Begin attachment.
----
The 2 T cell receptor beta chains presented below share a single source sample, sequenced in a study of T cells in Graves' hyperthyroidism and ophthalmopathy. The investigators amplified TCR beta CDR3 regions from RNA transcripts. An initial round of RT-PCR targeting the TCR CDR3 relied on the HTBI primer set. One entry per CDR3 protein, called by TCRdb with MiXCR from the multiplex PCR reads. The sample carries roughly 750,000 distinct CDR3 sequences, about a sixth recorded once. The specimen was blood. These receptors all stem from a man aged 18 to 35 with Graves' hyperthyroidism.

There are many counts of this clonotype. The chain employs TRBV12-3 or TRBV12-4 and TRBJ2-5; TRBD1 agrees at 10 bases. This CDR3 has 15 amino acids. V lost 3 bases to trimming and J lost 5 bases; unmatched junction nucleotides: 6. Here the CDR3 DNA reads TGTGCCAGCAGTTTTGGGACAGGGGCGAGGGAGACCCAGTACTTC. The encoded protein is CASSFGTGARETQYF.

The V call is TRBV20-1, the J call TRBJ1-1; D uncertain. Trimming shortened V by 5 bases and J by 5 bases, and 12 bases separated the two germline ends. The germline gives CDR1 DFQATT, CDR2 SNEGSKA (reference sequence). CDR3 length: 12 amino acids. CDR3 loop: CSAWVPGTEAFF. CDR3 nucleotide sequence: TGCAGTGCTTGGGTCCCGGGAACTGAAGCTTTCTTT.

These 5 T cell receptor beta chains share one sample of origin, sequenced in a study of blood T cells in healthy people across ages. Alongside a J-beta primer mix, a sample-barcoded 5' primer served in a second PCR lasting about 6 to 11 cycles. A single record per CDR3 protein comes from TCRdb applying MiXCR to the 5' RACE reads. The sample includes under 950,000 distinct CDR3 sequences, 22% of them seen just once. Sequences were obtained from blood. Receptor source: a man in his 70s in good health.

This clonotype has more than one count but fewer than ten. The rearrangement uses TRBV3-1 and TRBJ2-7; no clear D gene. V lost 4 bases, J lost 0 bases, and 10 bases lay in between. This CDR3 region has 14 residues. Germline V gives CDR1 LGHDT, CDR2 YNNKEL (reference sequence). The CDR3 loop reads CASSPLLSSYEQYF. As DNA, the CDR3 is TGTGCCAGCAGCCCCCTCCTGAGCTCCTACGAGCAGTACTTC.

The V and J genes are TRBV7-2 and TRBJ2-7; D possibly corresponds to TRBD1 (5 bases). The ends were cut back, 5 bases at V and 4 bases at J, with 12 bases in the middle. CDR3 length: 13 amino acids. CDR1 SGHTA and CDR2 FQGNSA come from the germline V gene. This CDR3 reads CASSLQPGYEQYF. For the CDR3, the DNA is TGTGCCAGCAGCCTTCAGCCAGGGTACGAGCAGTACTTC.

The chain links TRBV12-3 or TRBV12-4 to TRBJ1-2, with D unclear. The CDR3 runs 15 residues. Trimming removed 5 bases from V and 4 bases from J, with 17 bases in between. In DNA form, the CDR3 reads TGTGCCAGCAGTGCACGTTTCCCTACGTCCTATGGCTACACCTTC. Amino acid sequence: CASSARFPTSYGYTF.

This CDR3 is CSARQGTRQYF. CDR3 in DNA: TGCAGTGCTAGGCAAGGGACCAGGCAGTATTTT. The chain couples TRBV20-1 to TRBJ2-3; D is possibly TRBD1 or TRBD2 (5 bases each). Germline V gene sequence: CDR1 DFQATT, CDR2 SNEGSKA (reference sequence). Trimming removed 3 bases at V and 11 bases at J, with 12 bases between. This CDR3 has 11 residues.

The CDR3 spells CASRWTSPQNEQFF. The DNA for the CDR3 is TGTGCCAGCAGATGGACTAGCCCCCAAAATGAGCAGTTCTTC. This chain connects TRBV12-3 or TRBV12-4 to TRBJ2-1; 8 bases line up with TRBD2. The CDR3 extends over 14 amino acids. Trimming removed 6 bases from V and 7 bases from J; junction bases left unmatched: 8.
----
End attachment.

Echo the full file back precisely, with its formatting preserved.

The 2 T cell receptor beta chains presented below share a single source sample, sequenced in a study of T cells in Graves' hyperthyroidism and ophthalmopathy. The investigators amplified TCR beta CDR3 regions from RNA transcripts. An initial round of RT-PCR targeting the TCR CDR3 relied on the HTBI primer set. One entry per CDR3 protein, called by TCRdb with MiXCR from the multiplex PCR reads. The sample carries roughly 750,000 distinct CDR3 sequences, about a sixth recorded once. The specimen was blood. These receptors all stem from a man aged 18 to 35 with Graves' hyperthyroidism.

There are many counts of this clonotype. The chain employs TRBV12-3 or TRBV12-4 and TRBJ2-5; TRBD1 agrees at 10 bases. This CDR3 has 15 amino acids. V lost 3 bases to trimming and J lost 5 bases; unmatched junction nucleotides: 6. Here the CDR3 DNA reads TGTGCCAGCAGTTTTGGGACAGGGGCGAGGGAGACCCAGTACTTC. The encoded protein is CASSFGTGARETQYF.

The V call is TRBV20-1, the J call TRBJ1-1; D uncertain. Trimming shortened V by 5 bases and J by 5 bases, and 12 bases separated the two germline ends. The germline gives CDR1 DFQATT, CDR2 SNEGSKA (reference sequence). CDR3 length: 12 amino acids. CDR3 loop: CSAWVPGTEAFF. CDR3 nucleotide sequence: TGCAGTGCTTGGGTCCCGGGAACTGAAGCTTTCTTT.

These 5 T cell receptor beta chains share one sample of origin, sequenced in a study of blood T cells in healthy people across ages. Alongside a J-beta primer mix, a sample-barcoded 5' primer served in a second PCR lasting about 6 to 11 cycles. A single record per CDR3 protein comes from TCRdb applying MiXCR to the 5' RACE reads. The sample includes under 950,000 distinct CDR3 sequences, 22% of them seen just once. Sequences were obtained from blood. Receptor source: a man in his 70s in good health.

This clonotype has more than one count but fewer than ten. The rearrangement uses TRBV3-1 and TRBJ2-7; no clear D gene. V lost 4 bases, J lost 0 bases, and 10 bases lay in between. This CDR3 region has 14 residues. Germline V gives CDR1 LGHDT, CDR2 YNNKEL (reference sequence). The CDR3 loop reads CASSPLLSSYEQYF. As DNA, the CDR3 is TGTGCCAGCAGCCCCCTCCTGAGCTCCTACGAGCAGTACTTC.

The V and J genes are TRBV7-2 and TRBJ2-7; D possibly corresponds to TRBD1 (5 bases). The ends were cut back, 5 bases at V and 4 bases at J, with 12 bases in the middle. CDR3 length: 13 amino acids. CDR1 SGHTA and CDR2 FQGNSA come from the germline V gene. This CDR3 reads CASSLQPGYEQYF. For the CDR3, the DNA is TGTGCCAGCAGCCTTCAGCCAGGGTACGAGCAGTACTTC.

The chain links TRBV12-3 or TRBV12-4 to TRBJ1-2, with D unclear. The CDR3 runs 15 residues. Trimming removed 5 bases from V and 4 bases from J, with 17 bases in between. In DNA form, the CDR3 reads TGTGCCAGCAGTGCACGTTTCCCTACGTCCTATGGCTACACCTTC. Amino acid sequence: CASSARFPTSYGYTF.

This CDR3 is CSARQGTRQYF. CDR3 in DNA: TGCAGTGCTAGGCAAGGGACCAGGCAGTATTTT. The chain couples TRBV20-1 to TRBJ2-3; D is possibly TRBD1 or TRBD2 (5 bases each). Germline V gene sequence: CDR1 DFQATT, CDR2 SNEGSKA (reference sequence). Trimming removed 3 bases at V and 11 bases at J, with 12 bases between. This CDR3 has 11 residues.

The CDR3 spells CASRWTSPQNEQFF. The DNA for the CDR3 is TGTGCCAGCAGATGGACTAGCCCCCAAAATGAGCAGTTCTTC. This chain connects TRBV12-3 or TRBV12-4 to TRBJ2-1; 8 bases line up with TRBD2. The CDR3 extends over 14 amino acids. Trimming removed 6 bases from V and 7 bases from J; junction bases left unmatched: 8.